EXCLUSIVE: Rep. Elise Stefanik is receiving “encouragement” from supporters across the state as she considers whether to mount a gubernatorial bid in New York in 2022, with advisers saying she is “not ruling anything out,” Fox News has learned.
Stefanik, whose congressional district represents Watertown, Plattsburgh and Glenn Falls, is getting support “from all corners of the state” according to her senior adviser Alex DeGrasse. The strong response comes added DeGrasse because Stefanik “would immediately be the strongest Republican candidate in both a primary and general gubernatorial election.”
The four-term congresswoman “continues to set records as the most prolific New York Republican fundraiser ever in state history consistently earning the strongest performance at the ballot box cycle after cycle on Election Day,” DeGrasse added, “She appreciates the widespread encouragement and is not ruling anything out – nor will she make her decision based on others’ timetables.”
The comments come after Rep. Lee Zeldin, R-N.Y., formally announced he will run for governor in 2022 against Gov. Andrew Cuomo.
DeGrasse said that Stefanik “believes it is a testament to the strength of the Republican Party in New York that there are many other high quality candidates running or considering running.”
Zeldin is the first major Republican to launch a challenge against New York’s embattled three-term Democratic governor, who faces allegations of sexual harassment from 10 female accusers. The charges have triggered an independent investigation by the state attorney general and an impeachment investigation in the State Assembly. Cuomo is also facing a federal probe into the state’s handling of COVID deaths at nursing homes amid the coronavirus pandemic.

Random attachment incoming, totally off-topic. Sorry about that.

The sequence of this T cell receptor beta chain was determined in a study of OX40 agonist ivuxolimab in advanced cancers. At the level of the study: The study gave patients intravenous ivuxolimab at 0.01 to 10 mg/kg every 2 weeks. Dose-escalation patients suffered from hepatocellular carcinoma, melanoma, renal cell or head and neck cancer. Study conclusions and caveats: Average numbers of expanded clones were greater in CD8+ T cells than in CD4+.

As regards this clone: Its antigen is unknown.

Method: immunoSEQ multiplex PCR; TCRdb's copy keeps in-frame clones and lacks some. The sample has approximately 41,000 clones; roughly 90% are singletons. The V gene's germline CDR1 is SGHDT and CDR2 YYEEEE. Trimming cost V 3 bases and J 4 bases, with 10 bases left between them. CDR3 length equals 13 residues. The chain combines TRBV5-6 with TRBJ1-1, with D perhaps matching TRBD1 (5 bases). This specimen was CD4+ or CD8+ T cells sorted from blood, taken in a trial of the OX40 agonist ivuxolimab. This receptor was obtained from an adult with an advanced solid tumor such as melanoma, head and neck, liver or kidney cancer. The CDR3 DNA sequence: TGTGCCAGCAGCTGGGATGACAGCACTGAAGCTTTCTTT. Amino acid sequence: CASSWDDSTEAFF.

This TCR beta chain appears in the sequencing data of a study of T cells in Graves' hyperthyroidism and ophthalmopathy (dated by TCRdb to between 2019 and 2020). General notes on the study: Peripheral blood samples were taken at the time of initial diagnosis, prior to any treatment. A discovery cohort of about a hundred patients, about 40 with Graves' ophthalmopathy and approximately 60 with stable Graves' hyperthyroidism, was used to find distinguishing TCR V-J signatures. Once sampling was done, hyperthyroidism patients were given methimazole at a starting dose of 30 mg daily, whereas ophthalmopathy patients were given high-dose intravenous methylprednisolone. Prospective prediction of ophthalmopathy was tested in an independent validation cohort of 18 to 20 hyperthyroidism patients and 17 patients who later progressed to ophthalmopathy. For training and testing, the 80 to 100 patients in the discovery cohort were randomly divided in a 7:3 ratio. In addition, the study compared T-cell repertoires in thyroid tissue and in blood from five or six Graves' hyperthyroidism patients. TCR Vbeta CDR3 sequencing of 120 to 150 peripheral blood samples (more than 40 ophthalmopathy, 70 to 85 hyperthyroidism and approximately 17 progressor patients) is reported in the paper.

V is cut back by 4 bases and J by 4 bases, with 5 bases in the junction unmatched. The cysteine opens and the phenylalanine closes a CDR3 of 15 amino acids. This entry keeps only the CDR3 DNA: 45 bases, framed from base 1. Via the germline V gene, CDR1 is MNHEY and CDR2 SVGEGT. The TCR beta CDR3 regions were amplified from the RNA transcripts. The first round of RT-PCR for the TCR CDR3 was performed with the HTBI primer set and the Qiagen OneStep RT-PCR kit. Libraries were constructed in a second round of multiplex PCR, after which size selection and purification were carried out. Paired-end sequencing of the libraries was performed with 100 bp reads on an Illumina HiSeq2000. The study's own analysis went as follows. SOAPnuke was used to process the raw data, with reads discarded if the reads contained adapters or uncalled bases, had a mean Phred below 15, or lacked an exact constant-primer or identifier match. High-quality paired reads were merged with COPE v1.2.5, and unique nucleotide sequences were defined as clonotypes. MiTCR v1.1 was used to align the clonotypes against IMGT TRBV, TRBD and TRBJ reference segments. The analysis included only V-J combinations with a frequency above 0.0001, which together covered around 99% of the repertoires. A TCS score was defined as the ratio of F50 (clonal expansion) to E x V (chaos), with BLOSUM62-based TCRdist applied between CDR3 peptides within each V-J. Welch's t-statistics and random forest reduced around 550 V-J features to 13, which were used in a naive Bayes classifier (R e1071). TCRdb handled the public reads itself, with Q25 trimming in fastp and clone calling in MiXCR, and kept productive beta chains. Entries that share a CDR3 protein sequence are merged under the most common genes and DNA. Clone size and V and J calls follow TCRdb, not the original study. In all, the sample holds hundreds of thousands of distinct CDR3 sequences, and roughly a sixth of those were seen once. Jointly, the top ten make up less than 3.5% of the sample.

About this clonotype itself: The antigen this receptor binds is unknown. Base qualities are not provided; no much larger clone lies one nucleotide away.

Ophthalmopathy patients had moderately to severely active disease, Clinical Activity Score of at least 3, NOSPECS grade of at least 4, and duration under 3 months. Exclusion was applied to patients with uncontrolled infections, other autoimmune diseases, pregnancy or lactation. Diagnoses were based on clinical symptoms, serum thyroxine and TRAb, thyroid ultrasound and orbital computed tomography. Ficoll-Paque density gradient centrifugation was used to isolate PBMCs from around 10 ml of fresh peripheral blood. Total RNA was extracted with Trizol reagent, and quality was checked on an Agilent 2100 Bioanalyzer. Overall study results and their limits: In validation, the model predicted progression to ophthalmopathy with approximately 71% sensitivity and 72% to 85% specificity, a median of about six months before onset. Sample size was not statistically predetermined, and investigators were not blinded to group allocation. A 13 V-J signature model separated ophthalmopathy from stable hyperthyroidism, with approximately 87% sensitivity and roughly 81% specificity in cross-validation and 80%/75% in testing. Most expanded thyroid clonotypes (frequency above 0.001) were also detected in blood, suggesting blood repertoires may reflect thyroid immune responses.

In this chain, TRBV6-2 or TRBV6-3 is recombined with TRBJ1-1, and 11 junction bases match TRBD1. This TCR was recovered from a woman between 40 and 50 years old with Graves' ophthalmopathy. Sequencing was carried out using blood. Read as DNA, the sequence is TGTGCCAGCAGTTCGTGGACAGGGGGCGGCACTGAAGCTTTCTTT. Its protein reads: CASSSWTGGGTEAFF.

Zeldin, a staunch ally of former President Trump and a four-term lawmaker who represents the state’s 1st Congressional District in the eastern half of Long Island, made his announcement in a live interview on “Fox and Friends.”
“I’m running for governor of New York in 2022,” Zeldin said on “Fox & Friends.” “We are going to win this race.”
He added: “I’m all in, we are all in.”
Fox News reported earlier this week that Trump allies were quietly rallying their support behind Zeldin, urging him to mount a gubernatorial bid.
Zeldin met with former President Trump at Mar-a-Lago last month.
Zeldin’s formal announcement Thursday came a day after Andrew Giuliani, the son of former New York City mayor and ex-Trump attorney Rudy Giuliani, told Fox News that he’s “strongly considering” running for governor.
Giuliani – who served in the Trump administration as a special assistant to the president and as an associate director in the Office of Public Liaison at the White House — said that he’s been fielding calls from donors in recent days and weeks, and is “trying to decide whether or not it is the right thing to do.”
Giuliani, after Zeldin formally announced on Thursday, told Fox News that he is “sticking with his timeline,” and would make a decision after April 19, when New York county party chairs would be invited to Albany by New York State Republican Committee Chairman Nick Langworthy, as well as “potential candidates” to give their “pitches.”
“I’ll make a decision at that point,” Giuliani said. “I am strongly considering it.”
New York doesn’t have gubernatorial limits, and Cuomo announced in May of 2019 that he would run in 2022 for a fourth term steering the state.
While New York is a reliably blue state where Cuomo won reelection to a third term in 2018 by a massive 23-point margin, the governor has been severely wounded politically by dual scandals. Cuomo, who last year initially won national praise from Democrats and the media for his efforts battling the pandemic, is now facing possible impeachment as well as a growing chorus of calls from Republicans as well as Democrats to resign.
More than 135 state lawmakers and nearly the entire congressional delegation from New York – including Senate Majority Leader Chuck Schumer and Sen. Kirsten Gillibrand – have urged Cuomo to step down.
Cuomo is resisting those calls to resign as he continues to emphasize that people should wait until the results of the attorney general’s investigation before making up their minds and passing judgment. While he has apologized for making some women uncomfortable, he’s denied that he ever inappropriately touched a woman.
The governor and his office have also pushed back on the nursing home deaths cover-up allegations, denying that nursing home fatality data was altered.
Fox News’ Paul Steinhauser contributed to this report.